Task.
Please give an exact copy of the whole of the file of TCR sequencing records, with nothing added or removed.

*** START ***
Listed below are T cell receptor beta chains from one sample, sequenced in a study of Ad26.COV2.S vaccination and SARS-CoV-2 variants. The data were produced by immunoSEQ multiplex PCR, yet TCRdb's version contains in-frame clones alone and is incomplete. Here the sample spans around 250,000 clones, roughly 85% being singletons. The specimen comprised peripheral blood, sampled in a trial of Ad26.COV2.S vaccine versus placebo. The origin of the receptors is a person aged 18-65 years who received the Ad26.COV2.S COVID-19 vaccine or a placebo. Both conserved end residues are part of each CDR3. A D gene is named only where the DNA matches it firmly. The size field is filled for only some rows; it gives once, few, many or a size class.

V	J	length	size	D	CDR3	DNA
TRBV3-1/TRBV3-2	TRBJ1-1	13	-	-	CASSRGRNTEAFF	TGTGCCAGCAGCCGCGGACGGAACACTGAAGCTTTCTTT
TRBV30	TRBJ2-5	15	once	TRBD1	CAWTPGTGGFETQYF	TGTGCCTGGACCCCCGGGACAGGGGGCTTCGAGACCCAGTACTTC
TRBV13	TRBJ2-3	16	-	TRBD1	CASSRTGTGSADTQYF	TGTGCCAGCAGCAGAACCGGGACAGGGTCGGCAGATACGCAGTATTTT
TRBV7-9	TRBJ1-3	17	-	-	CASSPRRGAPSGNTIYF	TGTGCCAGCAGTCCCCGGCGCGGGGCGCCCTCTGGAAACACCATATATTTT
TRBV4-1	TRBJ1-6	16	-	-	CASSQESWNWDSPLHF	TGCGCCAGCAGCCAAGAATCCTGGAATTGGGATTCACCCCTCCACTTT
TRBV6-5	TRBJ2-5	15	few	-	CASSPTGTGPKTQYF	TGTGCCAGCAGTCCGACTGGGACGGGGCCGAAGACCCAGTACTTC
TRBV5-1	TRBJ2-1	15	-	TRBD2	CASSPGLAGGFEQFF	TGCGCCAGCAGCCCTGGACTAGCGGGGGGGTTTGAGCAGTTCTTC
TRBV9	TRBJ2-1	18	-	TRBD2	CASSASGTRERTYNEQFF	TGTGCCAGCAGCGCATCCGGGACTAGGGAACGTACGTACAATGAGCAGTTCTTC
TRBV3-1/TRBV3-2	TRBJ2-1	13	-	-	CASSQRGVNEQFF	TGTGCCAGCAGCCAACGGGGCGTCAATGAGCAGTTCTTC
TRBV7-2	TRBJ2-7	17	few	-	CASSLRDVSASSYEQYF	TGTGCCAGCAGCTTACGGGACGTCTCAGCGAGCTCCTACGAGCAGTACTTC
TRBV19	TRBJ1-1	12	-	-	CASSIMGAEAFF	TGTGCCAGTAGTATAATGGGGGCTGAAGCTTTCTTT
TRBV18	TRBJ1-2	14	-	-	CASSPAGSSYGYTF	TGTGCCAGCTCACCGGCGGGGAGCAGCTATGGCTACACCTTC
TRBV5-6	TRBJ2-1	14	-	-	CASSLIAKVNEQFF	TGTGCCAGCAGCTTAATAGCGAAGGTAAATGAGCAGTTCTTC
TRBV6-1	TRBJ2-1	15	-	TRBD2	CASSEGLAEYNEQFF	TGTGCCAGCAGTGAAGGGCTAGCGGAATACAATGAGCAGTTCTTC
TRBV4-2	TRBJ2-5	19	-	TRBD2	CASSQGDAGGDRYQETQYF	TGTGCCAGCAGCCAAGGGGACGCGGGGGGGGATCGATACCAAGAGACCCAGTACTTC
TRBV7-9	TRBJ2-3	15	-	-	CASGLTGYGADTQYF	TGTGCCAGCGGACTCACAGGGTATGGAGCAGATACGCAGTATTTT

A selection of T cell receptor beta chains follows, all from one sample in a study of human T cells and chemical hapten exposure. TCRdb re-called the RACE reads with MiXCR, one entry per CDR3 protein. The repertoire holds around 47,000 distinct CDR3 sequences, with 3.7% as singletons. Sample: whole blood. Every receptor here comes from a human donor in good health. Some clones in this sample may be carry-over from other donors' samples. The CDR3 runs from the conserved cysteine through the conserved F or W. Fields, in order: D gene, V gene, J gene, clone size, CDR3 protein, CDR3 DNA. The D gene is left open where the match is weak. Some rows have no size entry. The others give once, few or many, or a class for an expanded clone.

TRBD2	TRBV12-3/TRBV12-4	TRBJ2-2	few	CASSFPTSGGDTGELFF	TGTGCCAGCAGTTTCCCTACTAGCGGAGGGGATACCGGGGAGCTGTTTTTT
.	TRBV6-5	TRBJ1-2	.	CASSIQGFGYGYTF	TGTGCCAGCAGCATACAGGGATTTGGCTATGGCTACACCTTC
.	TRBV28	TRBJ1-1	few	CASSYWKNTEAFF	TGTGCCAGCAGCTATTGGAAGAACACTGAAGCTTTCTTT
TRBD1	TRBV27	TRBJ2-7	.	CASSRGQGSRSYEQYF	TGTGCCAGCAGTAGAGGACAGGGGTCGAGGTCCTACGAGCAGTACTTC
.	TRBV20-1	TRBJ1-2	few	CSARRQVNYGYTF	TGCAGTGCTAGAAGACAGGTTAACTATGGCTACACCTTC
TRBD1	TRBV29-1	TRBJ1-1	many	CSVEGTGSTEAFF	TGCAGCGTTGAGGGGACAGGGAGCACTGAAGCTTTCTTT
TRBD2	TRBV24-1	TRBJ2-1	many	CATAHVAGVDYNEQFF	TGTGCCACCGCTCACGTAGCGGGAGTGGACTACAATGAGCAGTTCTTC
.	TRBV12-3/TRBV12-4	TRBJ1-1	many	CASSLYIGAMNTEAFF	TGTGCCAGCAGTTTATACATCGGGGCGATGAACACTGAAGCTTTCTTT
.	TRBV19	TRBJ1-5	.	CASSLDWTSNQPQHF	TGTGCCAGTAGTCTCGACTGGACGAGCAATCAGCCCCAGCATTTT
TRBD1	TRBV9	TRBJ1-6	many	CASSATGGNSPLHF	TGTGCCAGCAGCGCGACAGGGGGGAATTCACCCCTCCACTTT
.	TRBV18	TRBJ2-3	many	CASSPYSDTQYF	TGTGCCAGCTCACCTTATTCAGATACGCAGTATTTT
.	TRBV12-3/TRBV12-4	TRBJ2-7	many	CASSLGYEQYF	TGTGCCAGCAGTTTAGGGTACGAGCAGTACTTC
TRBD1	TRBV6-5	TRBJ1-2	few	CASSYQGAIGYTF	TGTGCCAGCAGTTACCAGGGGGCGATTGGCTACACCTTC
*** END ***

Listed below are T cell receptor beta chains from one sample, sequenced in a study of Ad26.COV2.S vaccination and SARS-CoV-2 variants. The data were produced by immunoSEQ multiplex PCR, yet TCRdb's version contains in-frame clones alone and is incomplete. Here the sample spans around 250,000 clones, roughly 85% being singletons. The specimen comprised peripheral blood, sampled in a trial of Ad26.COV2.S vaccine versus placebo. The origin of the receptors is a person aged 18-65 years who received the Ad26.COV2.S COVID-19 vaccine or a placebo. Both conserved end residues are part of each CDR3. A D gene is named only where the DNA matches it firmly. The size field is filled for only some rows; it gives once, few, many or a size class.

V	J	length	size	D	CDR3	DNA
TRBV3-1/TRBV3-2	TRBJ1-1	13	-	-	CASSRGRNTEAFF	TGTGCCAGCAGCCGCGGACGGAACACTGAAGCTTTCTTT
TRBV30	TRBJ2-5	15	once	TRBD1	CAWTPGTGGFETQYF	TGTGCCTGGACCCCCGGGACAGGGGGCTTCGAGACCCAGTACTTC
TRBV13	TRBJ2-3	16	-	TRBD1	CASSRTGTGSADTQYF	TGTGCCAGCAGCAGAACCGGGACAGGGTCGGCAGATACGCAGTATTTT
TRBV7-9	TRBJ1-3	17	-	-	CASSPRRGAPSGNTIYF	TGTGCCAGCAGTCCCCGGCGCGGGGCGCCCTCTGGAAACACCATATATTTT
TRBV4-1	TRBJ1-6	16	-	-	CASSQESWNWDSPLHF	TGCGCCAGCAGCCAAGAATCCTGGAATTGGGATTCACCCCTCCACTTT
TRBV6-5	TRBJ2-5	15	few	-	CASSPTGTGPKTQYF	TGTGCCAGCAGTCCGACTGGGACGGGGCCGAAGACCCAGTACTTC
TRBV5-1	TRBJ2-1	15	-	TRBD2	CASSPGLAGGFEQFF	TGCGCCAGCAGCCCTGGACTAGCGGGGGGGTTTGAGCAGTTCTTC
TRBV9	TRBJ2-1	18	-	TRBD2	CASSASGTRERTYNEQFF	TGTGCCAGCAGCGCATCCGGGACTAGGGAACGTACGTACAATGAGCAGTTCTTC
TRBV3-1/TRBV3-2	TRBJ2-1	13	-	-	CASSQRGVNEQFF	TGTGCCAGCAGCCAACGGGGCGTCAATGAGCAGTTCTTC
TRBV7-2	TRBJ2-7	17	few	-	CASSLRDVSASSYEQYF	TGTGCCAGCAGCTTACGGGACGTCTCAGCGAGCTCCTACGAGCAGTACTTC
TRBV19	TRBJ1-1	12	-	-	CASSIMGAEAFF	TGTGCCAGTAGTATAATGGGGGCTGAAGCTTTCTTT
TRBV18	TRBJ1-2	14	-	-	CASSPAGSSYGYTF	TGTGCCAGCTCACCGGCGGGGAGCAGCTATGGCTACACCTTC
TRBV5-6	TRBJ2-1	14	-	-	CASSLIAKVNEQFF	TGTGCCAGCAGCTTAATAGCGAAGGTAAATGAGCAGTTCTTC
TRBV6-1	TRBJ2-1	15	-	TRBD2	CASSEGLAEYNEQFF	TGTGCCAGCAGTGAAGGGCTAGCGGAATACAATGAGCAGTTCTTC
TRBV4-2	TRBJ2-5	19	-	TRBD2	CASSQGDAGGDRYQETQYF	TGTGCCAGCAGCCAAGGGGACGCGGGGGGGGATCGATACCAAGAGACCCAGTACTTC
TRBV7-9	TRBJ2-3	15	-	-	CASGLTGYGADTQYF	TGTGCCAGCGGACTCACAGGGTATGGAGCAGATACGCAGTATTTT

A selection of T cell receptor beta chains follows, all from one sample in a study of human T cells and chemical hapten exposure. TCRdb re-called the RACE reads with MiXCR, one entry per CDR3 protein. The repertoire holds around 47,000 distinct CDR3 sequences, with 3.7% as singletons. Sample: whole blood. Every receptor here comes from a human donor in good health. Some clones in this sample may be carry-over from other donors' samples. The CDR3 runs from the conserved cysteine through the conserved F or W. Fields, in order: D gene, V gene, J gene, clone size, CDR3 protein, CDR3 DNA. The D gene is left open where the match is weak. Some rows have no size entry. The others give once, few or many, or a class for an expanded clone.

TRBD2	TRBV12-3/TRBV12-4	TRBJ2-2	few	CASSFPTSGGDTGELFF	TGTGCCAGCAGTTTCCCTACTAGCGGAGGGGATACCGGGGAGCTGTTTTTT
.	TRBV6-5	TRBJ1-2	.	CASSIQGFGYGYTF	TGTGCCAGCAGCATACAGGGATTTGGCTATGGCTACACCTTC
.	TRBV28	TRBJ1-1	few	CASSYWKNTEAFF	TGTGCCAGCAGCTATTGGAAGAACACTGAAGCTTTCTTT
TRBD1	TRBV27	TRBJ2-7	.	CASSRGQGSRSYEQYF	TGTGCCAGCAGTAGAGGACAGGGGTCGAGGTCCTACGAGCAGTACTTC
.	TRBV20-1	TRBJ1-2	few	CSARRQVNYGYTF	TGCAGTGCTAGAAGACAGGTTAACTATGGCTACACCTTC
TRBD1	TRBV29-1	TRBJ1-1	many	CSVEGTGSTEAFF	TGCAGCGTTGAGGGGACAGGGAGCACTGAAGCTTTCTTT
TRBD2	TRBV24-1	TRBJ2-1	many	CATAHVAGVDYNEQFF	TGTGCCACCGCTCACGTAGCGGGAGTGGACTACAATGAGCAGTTCTTC
.	TRBV12-3/TRBV12-4	TRBJ1-1	many	CASSLYIGAMNTEAFF	TGTGCCAGCAGTTTATACATCGGGGCGATGAACACTGAAGCTTTCTTT
.	TRBV19	TRBJ1-5	.	CASSLDWTSNQPQHF	TGTGCCAGTAGTCTCGACTGGACGAGCAATCAGCCCCAGCATTTT
TRBD1	TRBV9	TRBJ1-6	many	CASSATGGNSPLHF	TGTGCCAGCAGCGCGACAGGGGGGAATTCACCCCTCCACTTT
.	TRBV18	TRBJ2-3	many	CASSPYSDTQYF	TGTGCCAGCTCACCTTATTCAGATACGCAGTATTTT
.	TRBV12-3/TRBV12-4	TRBJ2-7	many	CASSLGYEQYF	TGTGCCAGCAGTTTAGGGTACGAGCAGTACTTC
TRBD1	TRBV6-5	TRBJ1-2	few	CASSYQGAIGYTF	TGTGCCAGCAGTTACCAGGGGGCGATTGGCTACACCTTC